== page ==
In Part 1 of this series I looked at Crye G4 Combat Pant sizing. The article benchmarked G4 against AC and G3 Combat Pant measurements and included notes about post-wash shrinkage.
The takeaways from that:
- You should buy your normal Crye size in G4 Combat Pants
- For reference, I take 36R in AC, G3 and G4
- G4s are sized to shrink upon their first wash – so may appear too big out of the bag
In Part 2, I looked at the overall fit of G4 Combat Pants.
The takeaway from that:
- G4 pants aren’t skinny fit, unlike Crye’s promo pics
In Part 3 of the series, we’ll look at the G4 Combat Pant feature set. This, therefore, is the substantive review.
Strap in, because this is going to be a long and detailed piece.
2. Fabric – The Most Important G4 Aspect
I hear objections to G4 Combat Pants, to the extent of:
“These pants aren’t my thing, because they’re not loose enough.”
It’s a similar narrative to that which accompanied the release of G3 and to be fair, it’s possible to speculate pretty accurately about G3 if you’ve worn AC – and vice versa.
With G4 Combat Pants, things are significantly different. Their overwhelming feature isn’t something you can call just by looking at pictures. If there’s one thing I hope to impart in this article, it’s that fact.
How loose the pants are really isn’t the issue people need to get their heads around.
Or, to put it another way, the quality which allows the pants to be slimmer isn’t something which has ever been part of any previous Crye Combat Pant generation.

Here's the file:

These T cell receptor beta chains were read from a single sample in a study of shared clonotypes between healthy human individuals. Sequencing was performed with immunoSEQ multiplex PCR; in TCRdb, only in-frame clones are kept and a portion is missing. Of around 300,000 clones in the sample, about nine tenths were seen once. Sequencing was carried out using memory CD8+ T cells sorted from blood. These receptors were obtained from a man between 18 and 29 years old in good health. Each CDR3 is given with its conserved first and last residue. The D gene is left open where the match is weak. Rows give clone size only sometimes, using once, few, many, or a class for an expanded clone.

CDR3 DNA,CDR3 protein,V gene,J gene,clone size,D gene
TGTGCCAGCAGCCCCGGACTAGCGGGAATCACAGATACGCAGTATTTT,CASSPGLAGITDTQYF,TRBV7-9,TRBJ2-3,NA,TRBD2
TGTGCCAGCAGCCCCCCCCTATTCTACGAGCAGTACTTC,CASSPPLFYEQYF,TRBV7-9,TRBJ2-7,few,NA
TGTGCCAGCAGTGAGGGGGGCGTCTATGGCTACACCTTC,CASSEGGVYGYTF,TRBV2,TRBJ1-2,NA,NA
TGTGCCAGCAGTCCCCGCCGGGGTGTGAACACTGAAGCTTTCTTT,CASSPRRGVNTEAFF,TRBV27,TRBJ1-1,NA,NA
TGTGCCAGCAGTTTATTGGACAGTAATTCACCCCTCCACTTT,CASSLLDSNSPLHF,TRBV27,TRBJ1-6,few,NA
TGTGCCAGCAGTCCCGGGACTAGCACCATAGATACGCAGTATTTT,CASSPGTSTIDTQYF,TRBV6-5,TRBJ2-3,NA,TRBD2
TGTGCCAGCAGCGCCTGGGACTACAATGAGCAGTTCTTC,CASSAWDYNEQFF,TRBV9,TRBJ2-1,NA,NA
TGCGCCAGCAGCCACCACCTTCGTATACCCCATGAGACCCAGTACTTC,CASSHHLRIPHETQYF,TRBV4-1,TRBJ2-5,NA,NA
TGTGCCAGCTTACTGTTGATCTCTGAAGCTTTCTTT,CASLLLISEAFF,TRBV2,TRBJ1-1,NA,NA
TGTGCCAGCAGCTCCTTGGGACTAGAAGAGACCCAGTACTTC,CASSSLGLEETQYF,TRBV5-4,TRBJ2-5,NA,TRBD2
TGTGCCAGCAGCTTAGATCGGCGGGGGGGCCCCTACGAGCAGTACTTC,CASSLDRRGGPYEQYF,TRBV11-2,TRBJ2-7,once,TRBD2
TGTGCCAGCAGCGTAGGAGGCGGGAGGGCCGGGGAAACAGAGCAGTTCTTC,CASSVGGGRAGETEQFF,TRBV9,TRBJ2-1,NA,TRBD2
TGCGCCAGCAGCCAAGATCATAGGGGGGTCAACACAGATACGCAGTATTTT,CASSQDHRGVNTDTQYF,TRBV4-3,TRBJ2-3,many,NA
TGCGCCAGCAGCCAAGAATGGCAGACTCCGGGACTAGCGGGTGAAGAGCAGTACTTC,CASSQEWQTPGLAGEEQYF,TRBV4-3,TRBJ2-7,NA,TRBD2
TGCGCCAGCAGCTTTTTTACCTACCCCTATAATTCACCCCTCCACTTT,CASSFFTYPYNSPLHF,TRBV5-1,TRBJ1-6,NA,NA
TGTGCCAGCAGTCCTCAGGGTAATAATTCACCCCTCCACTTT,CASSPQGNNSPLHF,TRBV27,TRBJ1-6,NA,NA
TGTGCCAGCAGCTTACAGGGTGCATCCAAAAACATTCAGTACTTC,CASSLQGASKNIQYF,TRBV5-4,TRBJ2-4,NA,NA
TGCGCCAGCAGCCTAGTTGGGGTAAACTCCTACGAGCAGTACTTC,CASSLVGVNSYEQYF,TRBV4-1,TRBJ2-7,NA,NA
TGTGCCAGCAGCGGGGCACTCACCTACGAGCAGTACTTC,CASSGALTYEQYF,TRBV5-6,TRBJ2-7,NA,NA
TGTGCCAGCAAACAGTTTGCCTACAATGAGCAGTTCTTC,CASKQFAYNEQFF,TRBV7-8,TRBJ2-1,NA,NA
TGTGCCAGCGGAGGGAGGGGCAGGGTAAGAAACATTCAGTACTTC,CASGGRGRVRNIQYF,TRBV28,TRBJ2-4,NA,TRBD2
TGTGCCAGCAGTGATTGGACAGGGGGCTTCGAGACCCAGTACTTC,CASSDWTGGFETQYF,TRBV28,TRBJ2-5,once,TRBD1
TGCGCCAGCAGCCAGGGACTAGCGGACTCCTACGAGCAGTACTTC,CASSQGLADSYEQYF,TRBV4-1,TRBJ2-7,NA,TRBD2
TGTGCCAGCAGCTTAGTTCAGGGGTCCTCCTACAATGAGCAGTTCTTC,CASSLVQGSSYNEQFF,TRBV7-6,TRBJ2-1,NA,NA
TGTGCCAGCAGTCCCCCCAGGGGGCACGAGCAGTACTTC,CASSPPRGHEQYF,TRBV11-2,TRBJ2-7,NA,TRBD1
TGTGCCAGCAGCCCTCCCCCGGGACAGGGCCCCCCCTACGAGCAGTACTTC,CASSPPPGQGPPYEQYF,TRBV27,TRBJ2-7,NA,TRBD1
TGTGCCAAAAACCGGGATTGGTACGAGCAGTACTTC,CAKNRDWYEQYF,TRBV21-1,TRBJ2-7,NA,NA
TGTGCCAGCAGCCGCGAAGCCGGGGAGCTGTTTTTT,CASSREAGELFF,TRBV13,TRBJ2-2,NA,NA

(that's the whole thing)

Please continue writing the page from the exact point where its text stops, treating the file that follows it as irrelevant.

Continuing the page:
Prediction on Durability
So what’s the downside of a fabric which allows greater agility, is quieter, 17% lighter, 60% faster drying and four times more breathable than NyCo?
3x tear strength of NYCO milspec requirement
It doesn’t mean that VTX RIPSTOP exhibits three times more tear strength than NyCo. It simply means it’s three times the tear strength of a military specification which relates to NyCo.
Already I’m seeing signs of bobbling on the face of the G4 fabric and whilst this isn’t death, it’s surprising to me given how new these pants are.
Only time will tell how durable this fabric is and I can understand potential buyers holding off until more is known.
That said, VTX RIPSTOP is still going to be more durable than the average fashion or outdoors textile.
For a start, as the name suggests, it exhibits a ripstop weave. It’s just not going to be as durable as traditional NyCo – but then it has far greater benefits in many other areas.
Also of note in terms of durability: there’s no double seat, so you only get one layer of fabric to wear through on the posterior.
But who’s going to be sitting down wearing these stealthy, highly mobile gems? There would have to be gallons of tea to drink before the arse fell out.
Now let’s take a more granular look at the G4 Combat Pants’ functionality.
Dedicated knife holder
The right side front pocket is equipped to carry a knife.
Multiple pass-throughs to cargo pockets, to hold charges
Is explosive entry your thing? These pants may help.
There are appropriately sized daisy chains above the left cargo pocket and a pass through into the cargo pocket above the right.
Zip mesh thigh pockets
Although both AC and G3 Combat Pants have thigh pockets, they aren’t the most usably sized (although the wearer tends to find items for them, which makes them seem more useful than they really are). G3 thigh pockets also conceal knee pad height adjusters.
The G4 thigh pockets do not contain the latter. In addition, they are much larger and their structure is totally changed; with a discrete zip and an air mesh lining.
The best thing about this is that if the wearer does not require their use for storage, the thigh pockets can be use for cooling – like pit zips.
Zip ankle pockets
Transported to the rear of the trouser leg, the ankle pockets are zipped and incorporate a bellows-like pleat at the base.
Adjustable padded waist with low profile die cut VELCRO® adjust tabs
A feature of the G3 Combat Pants which I’m glad to see retained in G4. These adjusters allow the wearer to dial-in pant fit and can make a trouser belt unnecessary. This is functionality which is sadly lacking in AC pants.